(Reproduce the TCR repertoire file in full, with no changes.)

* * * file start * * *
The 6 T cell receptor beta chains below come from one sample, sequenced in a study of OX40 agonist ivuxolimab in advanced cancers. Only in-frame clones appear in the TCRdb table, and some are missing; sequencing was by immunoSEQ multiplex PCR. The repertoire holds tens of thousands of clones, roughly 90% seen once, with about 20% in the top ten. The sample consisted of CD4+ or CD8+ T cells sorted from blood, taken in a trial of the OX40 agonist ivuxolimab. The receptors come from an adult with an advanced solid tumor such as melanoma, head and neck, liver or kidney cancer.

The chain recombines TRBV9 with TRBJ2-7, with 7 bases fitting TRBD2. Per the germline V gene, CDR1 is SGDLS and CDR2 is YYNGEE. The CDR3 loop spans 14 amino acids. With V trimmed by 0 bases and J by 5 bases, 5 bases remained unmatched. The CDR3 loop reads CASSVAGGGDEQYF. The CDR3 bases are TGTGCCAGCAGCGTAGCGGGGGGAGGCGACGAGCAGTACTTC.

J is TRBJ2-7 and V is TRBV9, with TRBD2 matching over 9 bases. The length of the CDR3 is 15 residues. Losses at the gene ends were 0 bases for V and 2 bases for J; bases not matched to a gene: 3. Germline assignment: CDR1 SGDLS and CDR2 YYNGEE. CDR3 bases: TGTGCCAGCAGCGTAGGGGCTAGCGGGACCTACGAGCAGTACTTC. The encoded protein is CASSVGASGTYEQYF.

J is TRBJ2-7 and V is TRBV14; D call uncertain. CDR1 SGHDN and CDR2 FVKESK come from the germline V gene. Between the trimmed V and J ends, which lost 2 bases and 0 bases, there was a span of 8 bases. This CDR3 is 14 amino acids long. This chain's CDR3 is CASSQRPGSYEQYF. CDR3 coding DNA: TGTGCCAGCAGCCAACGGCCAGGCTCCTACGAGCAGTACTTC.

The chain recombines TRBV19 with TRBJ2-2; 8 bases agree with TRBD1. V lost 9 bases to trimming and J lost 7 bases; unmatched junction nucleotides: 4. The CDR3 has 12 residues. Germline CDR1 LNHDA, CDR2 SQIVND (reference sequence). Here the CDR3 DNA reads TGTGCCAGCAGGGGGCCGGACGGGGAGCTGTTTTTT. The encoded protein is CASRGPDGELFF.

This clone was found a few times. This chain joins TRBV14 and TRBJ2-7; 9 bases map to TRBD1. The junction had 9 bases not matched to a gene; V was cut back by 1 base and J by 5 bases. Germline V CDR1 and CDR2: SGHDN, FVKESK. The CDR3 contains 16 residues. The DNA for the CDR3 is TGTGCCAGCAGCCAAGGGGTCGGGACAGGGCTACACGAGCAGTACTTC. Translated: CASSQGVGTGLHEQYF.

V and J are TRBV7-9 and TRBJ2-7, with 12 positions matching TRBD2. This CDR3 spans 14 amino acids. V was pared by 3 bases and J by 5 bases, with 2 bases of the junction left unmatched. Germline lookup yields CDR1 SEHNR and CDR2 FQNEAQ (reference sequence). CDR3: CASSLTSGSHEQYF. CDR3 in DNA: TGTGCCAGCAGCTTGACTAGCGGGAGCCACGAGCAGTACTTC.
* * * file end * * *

The 6 T cell receptor beta chains below come from one sample, sequenced in a study of OX40 agonist ivuxolimab in advanced cancers. Only in-frame clones appear in the TCRdb table, and some are missing; sequencing was by immunoSEQ multiplex PCR. The repertoire holds tens of thousands of clones, roughly 90% seen once, with about 20% in the top ten. The sample consisted of CD4+ or CD8+ T cells sorted from blood, taken in a trial of the OX40 agonist ivuxolimab. The receptors come from an adult with an advanced solid tumor such as melanoma, head and neck, liver or kidney cancer.

The chain recombines TRBV9 with TRBJ2-7, with 7 bases fitting TRBD2. Per the germline V gene, CDR1 is SGDLS and CDR2 is YYNGEE. The CDR3 loop spans 14 amino acids. With V trimmed by 0 bases and J by 5 bases, 5 bases remained unmatched. The CDR3 loop reads CASSVAGGGDEQYF. The CDR3 bases are TGTGCCAGCAGCGTAGCGGGGGGAGGCGACGAGCAGTACTTC.

J is TRBJ2-7 and V is TRBV9, with TRBD2 matching over 9 bases. The length of the CDR3 is 15 residues. Losses at the gene ends were 0 bases for V and 2 bases for J; bases not matched to a gene: 3. Germline assignment: CDR1 SGDLS and CDR2 YYNGEE. CDR3 bases: TGTGCCAGCAGCGTAGGGGCTAGCGGGACCTACGAGCAGTACTTC. The encoded protein is CASSVGASGTYEQYF.

J is TRBJ2-7 and V is TRBV14; D call uncertain. CDR1 SGHDN and CDR2 FVKESK come from the germline V gene. Between the trimmed V and J ends, which lost 2 bases and 0 bases, there was a span of 8 bases. This CDR3 is 14 amino acids long. This chain's CDR3 is CASSQRPGSYEQYF. CDR3 coding DNA: TGTGCCAGCAGCCAACGGCCAGGCTCCTACGAGCAGTACTTC.

The chain recombines TRBV19 with TRBJ2-2; 8 bases agree with TRBD1. V lost 9 bases to trimming and J lost 7 bases; unmatched junction nucleotides: 4. The CDR3 has 12 residues. Germline CDR1 LNHDA, CDR2 SQIVND (reference sequence). Here the CDR3 DNA reads TGTGCCAGCAGGGGGCCGGACGGGGAGCTGTTTTTT. The encoded protein is CASRGPDGELFF.

This clone was found a few times. This chain joins TRBV14 and TRBJ2-7; 9 bases map to TRBD1. The junction had 9 bases not matched to a gene; V was cut back by 1 base and J by 5 bases. Germline V CDR1 and CDR2: SGHDN, FVKESK. The CDR3 contains 16 residues. The DNA for the CDR3 is TGTGCCAGCAGCCAAGGGGTCGGGACAGGGCTACACGAGCAGTACTTC. Translated: CASSQGVGTGLHEQYF.

V and J are TRBV7-9 and TRBJ2-7, with 12 positions matching TRBD2. This CDR3 spans 14 amino acids. V was pared by 3 bases and J by 5 bases, with 2 bases of the junction left unmatched. Germline lookup yields CDR1 SEHNR and CDR2 FQNEAQ (reference sequence). CDR3: CASSLTSGSHEQYF. CDR3 in DNA: TGTGCCAGCAGCTTGACTAGCGGGAGCCACGAGCAGTACTTC.